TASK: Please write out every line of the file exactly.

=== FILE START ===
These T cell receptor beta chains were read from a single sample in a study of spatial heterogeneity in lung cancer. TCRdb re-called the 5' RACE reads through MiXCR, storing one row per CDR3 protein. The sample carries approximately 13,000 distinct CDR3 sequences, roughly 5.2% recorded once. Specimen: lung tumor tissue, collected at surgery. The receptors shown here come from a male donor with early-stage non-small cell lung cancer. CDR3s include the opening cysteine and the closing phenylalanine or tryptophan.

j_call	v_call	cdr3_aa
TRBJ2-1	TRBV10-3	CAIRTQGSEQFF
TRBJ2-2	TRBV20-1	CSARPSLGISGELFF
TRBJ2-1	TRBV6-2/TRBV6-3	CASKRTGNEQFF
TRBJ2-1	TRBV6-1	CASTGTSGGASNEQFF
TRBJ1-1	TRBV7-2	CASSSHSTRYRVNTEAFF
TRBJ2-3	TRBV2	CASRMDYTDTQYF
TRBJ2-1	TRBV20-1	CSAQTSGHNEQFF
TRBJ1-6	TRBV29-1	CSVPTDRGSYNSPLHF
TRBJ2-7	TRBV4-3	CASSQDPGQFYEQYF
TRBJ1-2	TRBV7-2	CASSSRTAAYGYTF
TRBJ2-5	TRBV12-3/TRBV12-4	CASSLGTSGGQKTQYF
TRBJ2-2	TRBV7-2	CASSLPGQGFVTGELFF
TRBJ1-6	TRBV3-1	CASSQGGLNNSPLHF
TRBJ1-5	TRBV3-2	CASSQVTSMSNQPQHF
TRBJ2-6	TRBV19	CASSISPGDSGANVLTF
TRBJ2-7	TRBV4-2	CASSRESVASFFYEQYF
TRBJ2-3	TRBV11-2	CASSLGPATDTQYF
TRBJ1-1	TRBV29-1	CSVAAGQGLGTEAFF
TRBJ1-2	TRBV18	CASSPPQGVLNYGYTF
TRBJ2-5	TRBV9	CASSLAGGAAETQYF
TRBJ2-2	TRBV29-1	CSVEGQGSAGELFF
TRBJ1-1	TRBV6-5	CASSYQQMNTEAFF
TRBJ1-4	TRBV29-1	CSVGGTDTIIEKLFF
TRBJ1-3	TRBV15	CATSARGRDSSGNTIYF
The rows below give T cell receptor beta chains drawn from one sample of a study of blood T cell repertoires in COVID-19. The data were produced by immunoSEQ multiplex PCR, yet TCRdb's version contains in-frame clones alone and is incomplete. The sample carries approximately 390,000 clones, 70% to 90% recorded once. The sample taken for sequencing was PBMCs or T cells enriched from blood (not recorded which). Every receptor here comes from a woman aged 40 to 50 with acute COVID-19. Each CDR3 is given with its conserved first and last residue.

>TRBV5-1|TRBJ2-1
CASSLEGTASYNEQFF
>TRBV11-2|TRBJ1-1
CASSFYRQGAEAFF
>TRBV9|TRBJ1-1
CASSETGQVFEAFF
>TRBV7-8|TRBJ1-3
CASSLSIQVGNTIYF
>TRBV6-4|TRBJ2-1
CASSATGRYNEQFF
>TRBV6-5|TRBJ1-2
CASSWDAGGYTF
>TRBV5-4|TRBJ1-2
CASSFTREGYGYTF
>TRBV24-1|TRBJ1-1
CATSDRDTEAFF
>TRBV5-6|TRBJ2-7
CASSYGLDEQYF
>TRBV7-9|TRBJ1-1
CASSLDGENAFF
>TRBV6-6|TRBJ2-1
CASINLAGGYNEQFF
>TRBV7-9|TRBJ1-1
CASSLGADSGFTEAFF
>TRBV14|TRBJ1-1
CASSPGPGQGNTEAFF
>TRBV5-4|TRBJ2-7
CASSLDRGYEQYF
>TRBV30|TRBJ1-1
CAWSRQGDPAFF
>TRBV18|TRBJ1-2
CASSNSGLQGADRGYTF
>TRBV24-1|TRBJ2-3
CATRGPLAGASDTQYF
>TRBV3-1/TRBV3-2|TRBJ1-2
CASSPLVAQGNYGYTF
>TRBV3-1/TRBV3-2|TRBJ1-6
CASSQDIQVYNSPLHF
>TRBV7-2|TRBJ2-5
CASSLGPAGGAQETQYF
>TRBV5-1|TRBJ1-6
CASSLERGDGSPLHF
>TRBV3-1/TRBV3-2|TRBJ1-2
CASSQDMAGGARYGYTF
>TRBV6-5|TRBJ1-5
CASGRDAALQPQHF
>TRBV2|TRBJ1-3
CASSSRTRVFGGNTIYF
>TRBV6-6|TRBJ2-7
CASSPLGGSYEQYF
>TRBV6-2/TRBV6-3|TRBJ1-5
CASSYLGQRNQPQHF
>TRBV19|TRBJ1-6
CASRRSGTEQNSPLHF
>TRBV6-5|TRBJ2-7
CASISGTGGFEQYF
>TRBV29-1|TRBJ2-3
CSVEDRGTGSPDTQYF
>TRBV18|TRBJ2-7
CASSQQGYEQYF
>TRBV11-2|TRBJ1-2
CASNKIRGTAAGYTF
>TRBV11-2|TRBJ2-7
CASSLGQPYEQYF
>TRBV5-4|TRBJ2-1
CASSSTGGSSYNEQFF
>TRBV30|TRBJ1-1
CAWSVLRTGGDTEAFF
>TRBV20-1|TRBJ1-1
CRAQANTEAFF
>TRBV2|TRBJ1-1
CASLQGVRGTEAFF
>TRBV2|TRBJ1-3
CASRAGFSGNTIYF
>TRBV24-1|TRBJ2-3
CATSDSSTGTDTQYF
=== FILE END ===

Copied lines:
These T cell receptor beta chains were read from a single sample in a study of spatial heterogeneity in lung cancer. TCRdb re-called the 5' RACE reads through MiXCR, storing one row per CDR3 protein. The sample carries approximately 13,000 distinct CDR3 sequences, roughly 5.2% recorded once. Specimen: lung tumor tissue, collected at surgery. The receptors shown here come from a male donor with early-stage non-small cell lung cancer. CDR3s include the opening cysteine and the closing phenylalanine or tryptophan.

j_call	v_call	cdr3_aa
TRBJ2-1	TRBV10-3	CAIRTQGSEQFF
TRBJ2-2	TRBV20-1	CSARPSLGISGELFF
TRBJ2-1	TRBV6-2/TRBV6-3	CASKRTGNEQFF
TRBJ2-1	TRBV6-1	CASTGTSGGASNEQFF
TRBJ1-1	TRBV7-2	CASSSHSTRYRVNTEAFF
TRBJ2-3	TRBV2	CASRMDYTDTQYF
TRBJ2-1	TRBV20-1	CSAQTSGHNEQFF
TRBJ1-6	TRBV29-1	CSVPTDRGSYNSPLHF
TRBJ2-7	TRBV4-3	CASSQDPGQFYEQYF
TRBJ1-2	TRBV7-2	CASSSRTAAYGYTF
TRBJ2-5	TRBV12-3/TRBV12-4	CASSLGTSGGQKTQYF
TRBJ2-2	TRBV7-2	CASSLPGQGFVTGELFF
TRBJ1-6	TRBV3-1	CASSQGGLNNSPLHF
TRBJ1-5	TRBV3-2	CASSQVTSMSNQPQHF
TRBJ2-6	TRBV19	CASSISPGDSGANVLTF
TRBJ2-7	TRBV4-2	CASSRESVASFFYEQYF
TRBJ2-3	TRBV11-2	CASSLGPATDTQYF
TRBJ1-1	TRBV29-1	CSVAAGQGLGTEAFF
TRBJ1-2	TRBV18	CASSPPQGVLNYGYTF
TRBJ2-5	TRBV9	CASSLAGGAAETQYF
TRBJ2-2	TRBV29-1	CSVEGQGSAGELFF
TRBJ1-1	TRBV6-5	CASSYQQMNTEAFF
TRBJ1-4	TRBV29-1	CSVGGTDTIIEKLFF
TRBJ1-3	TRBV15	CATSARGRDSSGNTIYF
The rows below give T cell receptor beta chains drawn from one sample of a study of blood T cell repertoires in COVID-19. The data were produced by immunoSEQ multiplex PCR, yet TCRdb's version contains in-frame clones alone and is incomplete. The sample carries approximately 390,000 clones, 70% to 90% recorded once. The sample taken for sequencing was PBMCs or T cells enriched from blood (not recorded which). Every receptor here comes from a woman aged 40 to 50 with acute COVID-19. Each CDR3 is given with its conserved first and last residue.

>TRBV5-1|TRBJ2-1
CASSLEGTASYNEQFF
>TRBV11-2|TRBJ1-1
CASSFYRQGAEAFF
>TRBV9|TRBJ1-1
CASSETGQVFEAFF
>TRBV7-8|TRBJ1-3
CASSLSIQVGNTIYF
>TRBV6-4|TRBJ2-1
CASSATGRYNEQFF
>TRBV6-5|TRBJ1-2
CASSWDAGGYTF
>TRBV5-4|TRBJ1-2
CASSFTREGYGYTF
>TRBV24-1|TRBJ1-1
CATSDRDTEAFF
>TRBV5-6|TRBJ2-7
CASSYGLDEQYF
>TRBV7-9|TRBJ1-1
CASSLDGENAFF
>TRBV6-6|TRBJ2-1
CASINLAGGYNEQFF
>TRBV7-9|TRBJ1-1
CASSLGADSGFTEAFF
>TRBV14|TRBJ1-1
CASSPGPGQGNTEAFF
>TRBV5-4|TRBJ2-7
CASSLDRGYEQYF
>TRBV30|TRBJ1-1
CAWSRQGDPAFF
>TRBV18|TRBJ1-2
CASSNSGLQGADRGYTF
>TRBV24-1|TRBJ2-3
CATRGPLAGASDTQYF
>TRBV3-1/TRBV3-2|TRBJ1-2
CASSPLVAQGNYGYTF
>TRBV3-1/TRBV3-2|TRBJ1-6
CASSQDIQVYNSPLHF
>TRBV7-2|TRBJ2-5
CASSLGPAGGAQETQYF
>TRBV5-1|TRBJ1-6
CASSLERGDGSPLHF
>TRBV3-1/TRBV3-2|TRBJ1-2
CASSQDMAGGARYGYTF
>TRBV6-5|TRBJ1-5
CASGRDAALQPQHF
>TRBV2|TRBJ1-3
CASSSRTRVFGGNTIYF
>TRBV6-6|TRBJ2-7
CASSPLGGSYEQYF
>TRBV6-2/TRBV6-3|TRBJ1-5
CASSYLGQRNQPQHF
>TRBV19|TRBJ1-6
CASRRSGTEQNSPLHF
>TRBV6-5|TRBJ2-7
CASISGTGGFEQYF
>TRBV29-1|TRBJ2-3
CSVEDRGTGSPDTQYF
>TRBV18|TRBJ2-7
CASSQQGYEQYF
>TRBV11-2|TRBJ1-2
CASNKIRGTAAGYTF
>TRBV11-2|TRBJ2-7
CASSLGQPYEQYF
>TRBV5-4|TRBJ2-1
CASSSTGGSSYNEQFF
>TRBV30|TRBJ1-1
CAWSVLRTGGDTEAFF
>TRBV20-1|TRBJ1-1
CRAQANTEAFF
>TRBV2|TRBJ1-1
CASLQGVRGTEAFF
>TRBV2|TRBJ1-3
CASRAGFSGNTIYF
>TRBV24-1|TRBJ2-3
CATSDSSTGTDTQYF